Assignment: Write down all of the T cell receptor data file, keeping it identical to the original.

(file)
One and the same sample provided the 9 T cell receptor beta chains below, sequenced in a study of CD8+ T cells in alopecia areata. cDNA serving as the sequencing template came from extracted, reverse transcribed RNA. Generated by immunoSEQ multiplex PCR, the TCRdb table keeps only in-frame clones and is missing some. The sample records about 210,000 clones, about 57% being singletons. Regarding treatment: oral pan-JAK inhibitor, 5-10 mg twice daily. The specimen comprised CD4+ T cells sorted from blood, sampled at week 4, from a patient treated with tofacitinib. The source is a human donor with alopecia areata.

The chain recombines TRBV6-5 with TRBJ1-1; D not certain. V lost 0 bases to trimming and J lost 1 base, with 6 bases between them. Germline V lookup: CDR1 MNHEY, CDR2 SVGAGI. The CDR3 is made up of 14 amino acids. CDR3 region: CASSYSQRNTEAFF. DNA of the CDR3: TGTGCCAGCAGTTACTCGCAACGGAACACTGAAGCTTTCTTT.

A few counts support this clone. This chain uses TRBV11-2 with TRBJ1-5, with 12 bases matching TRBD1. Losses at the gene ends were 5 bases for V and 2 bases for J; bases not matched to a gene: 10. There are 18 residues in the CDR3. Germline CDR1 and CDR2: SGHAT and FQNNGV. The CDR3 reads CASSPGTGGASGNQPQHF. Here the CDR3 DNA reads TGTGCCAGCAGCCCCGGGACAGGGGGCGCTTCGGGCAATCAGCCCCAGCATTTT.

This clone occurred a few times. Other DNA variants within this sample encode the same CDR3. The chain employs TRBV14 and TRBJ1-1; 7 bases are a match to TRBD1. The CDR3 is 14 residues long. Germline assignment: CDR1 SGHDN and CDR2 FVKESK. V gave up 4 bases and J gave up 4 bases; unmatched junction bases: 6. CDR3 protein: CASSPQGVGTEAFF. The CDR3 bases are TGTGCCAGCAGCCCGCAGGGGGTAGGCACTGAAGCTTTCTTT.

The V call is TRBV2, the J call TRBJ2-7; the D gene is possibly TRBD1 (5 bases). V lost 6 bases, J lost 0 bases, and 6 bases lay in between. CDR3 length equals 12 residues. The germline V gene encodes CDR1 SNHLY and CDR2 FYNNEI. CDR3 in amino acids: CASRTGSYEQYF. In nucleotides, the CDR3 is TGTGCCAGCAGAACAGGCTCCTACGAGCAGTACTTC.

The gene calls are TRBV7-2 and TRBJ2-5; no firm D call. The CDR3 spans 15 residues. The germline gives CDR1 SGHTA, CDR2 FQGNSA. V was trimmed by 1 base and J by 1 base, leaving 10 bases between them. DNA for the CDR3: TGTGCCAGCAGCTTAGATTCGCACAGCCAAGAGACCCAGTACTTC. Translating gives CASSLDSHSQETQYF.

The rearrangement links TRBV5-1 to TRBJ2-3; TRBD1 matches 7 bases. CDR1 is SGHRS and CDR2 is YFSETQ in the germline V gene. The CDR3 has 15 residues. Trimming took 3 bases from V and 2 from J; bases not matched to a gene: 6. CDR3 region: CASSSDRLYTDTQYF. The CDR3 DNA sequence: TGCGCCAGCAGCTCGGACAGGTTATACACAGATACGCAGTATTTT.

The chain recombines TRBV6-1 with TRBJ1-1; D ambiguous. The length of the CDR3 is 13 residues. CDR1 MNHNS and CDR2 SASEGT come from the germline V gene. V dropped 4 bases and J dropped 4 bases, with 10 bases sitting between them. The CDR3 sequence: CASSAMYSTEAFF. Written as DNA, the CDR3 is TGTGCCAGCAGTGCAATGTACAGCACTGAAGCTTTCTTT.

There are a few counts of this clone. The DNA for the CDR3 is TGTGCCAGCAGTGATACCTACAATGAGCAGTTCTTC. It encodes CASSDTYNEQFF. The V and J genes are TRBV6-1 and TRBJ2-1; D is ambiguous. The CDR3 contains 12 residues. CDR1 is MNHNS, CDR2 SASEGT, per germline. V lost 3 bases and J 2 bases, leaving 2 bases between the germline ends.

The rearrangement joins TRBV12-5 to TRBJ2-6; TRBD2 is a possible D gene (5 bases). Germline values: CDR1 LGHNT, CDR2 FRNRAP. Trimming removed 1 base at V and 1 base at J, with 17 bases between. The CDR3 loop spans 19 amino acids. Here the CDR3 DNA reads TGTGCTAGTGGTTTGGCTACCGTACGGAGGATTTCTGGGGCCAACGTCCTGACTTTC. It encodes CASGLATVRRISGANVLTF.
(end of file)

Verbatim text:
One and the same sample provided the 9 T cell receptor beta chains below, sequenced in a study of CD8+ T cells in alopecia areata. cDNA serving as the sequencing template came from extracted, reverse transcribed RNA. Generated by immunoSEQ multiplex PCR, the TCRdb table keeps only in-frame clones and is missing some. The sample records about 210,000 clones, about 57% being singletons. Regarding treatment: oral pan-JAK inhibitor, 5-10 mg twice daily. The specimen comprised CD4+ T cells sorted from blood, sampled at week 4, from a patient treated with tofacitinib. The source is a human donor with alopecia areata.

The chain recombines TRBV6-5 with TRBJ1-1; D not certain. V lost 0 bases to trimming and J lost 1 base, with 6 bases between them. Germline V lookup: CDR1 MNHEY, CDR2 SVGAGI. The CDR3 is made up of 14 amino acids. CDR3 region: CASSYSQRNTEAFF. DNA of the CDR3: TGTGCCAGCAGTTACTCGCAACGGAACACTGAAGCTTTCTTT.

A few counts support this clone. This chain uses TRBV11-2 with TRBJ1-5, with 12 bases matching TRBD1. Losses at the gene ends were 5 bases for V and 2 bases for J; bases not matched to a gene: 10. There are 18 residues in the CDR3. Germline CDR1 and CDR2: SGHAT and FQNNGV. The CDR3 reads CASSPGTGGASGNQPQHF. Here the CDR3 DNA reads TGTGCCAGCAGCCCCGGGACAGGGGGCGCTTCGGGCAATCAGCCCCAGCATTTT.

This clone occurred a few times. Other DNA variants within this sample encode the same CDR3. The chain employs TRBV14 and TRBJ1-1; 7 bases are a match to TRBD1. The CDR3 is 14 residues long. Germline assignment: CDR1 SGHDN and CDR2 FVKESK. V gave up 4 bases and J gave up 4 bases; unmatched junction bases: 6. CDR3 protein: CASSPQGVGTEAFF. The CDR3 bases are TGTGCCAGCAGCCCGCAGGGGGTAGGCACTGAAGCTTTCTTT.

The V call is TRBV2, the J call TRBJ2-7; the D gene is possibly TRBD1 (5 bases). V lost 6 bases, J lost 0 bases, and 6 bases lay in between. CDR3 length equals 12 residues. The germline V gene encodes CDR1 SNHLY and CDR2 FYNNEI. CDR3 in amino acids: CASRTGSYEQYF. In nucleotides, the CDR3 is TGTGCCAGCAGAACAGGCTCCTACGAGCAGTACTTC.

The gene calls are TRBV7-2 and TRBJ2-5; no firm D call. The CDR3 spans 15 residues. The germline gives CDR1 SGHTA, CDR2 FQGNSA. V was trimmed by 1 base and J by 1 base, leaving 10 bases between them. DNA for the CDR3: TGTGCCAGCAGCTTAGATTCGCACAGCCAAGAGACCCAGTACTTC. Translating gives CASSLDSHSQETQYF.

The rearrangement links TRBV5-1 to TRBJ2-3; TRBD1 matches 7 bases. CDR1 is SGHRS and CDR2 is YFSETQ in the germline V gene. The CDR3 has 15 residues. Trimming took 3 bases from V and 2 from J; bases not matched to a gene: 6. CDR3 region: CASSSDRLYTDTQYF. The CDR3 DNA sequence: TGCGCCAGCAGCTCGGACAGGTTATACACAGATACGCAGTATTTT.

The chain recombines TRBV6-1 with TRBJ1-1; D ambiguous. The length of the CDR3 is 13 residues. CDR1 MNHNS and CDR2 SASEGT come from the germline V gene. V dropped 4 bases and J dropped 4 bases, with 10 bases sitting between them. The CDR3 sequence: CASSAMYSTEAFF. Written as DNA, the CDR3 is TGTGCCAGCAGTGCAATGTACAGCACTGAAGCTTTCTTT.

There are a few counts of this clone. The DNA for the CDR3 is TGTGCCAGCAGTGATACCTACAATGAGCAGTTCTTC. It encodes CASSDTYNEQFF. The V and J genes are TRBV6-1 and TRBJ2-1; D is ambiguous. The CDR3 contains 12 residues. CDR1 is MNHNS, CDR2 SASEGT, per germline. V lost 3 bases and J 2 bases, leaving 2 bases between the germline ends.

The rearrangement joins TRBV12-5 to TRBJ2-6; TRBD2 is a possible D gene (5 bases). Germline values: CDR1 LGHNT, CDR2 FRNRAP. Trimming removed 1 base at V and 1 base at J, with 17 bases between. The CDR3 loop spans 19 amino acids. Here the CDR3 DNA reads TGTGCTAGTGGTTTGGCTACCGTACGGAGGATTTCTGGGGCCAACGTCCTGACTTTC. It encodes CASGLATVRRISGANVLTF.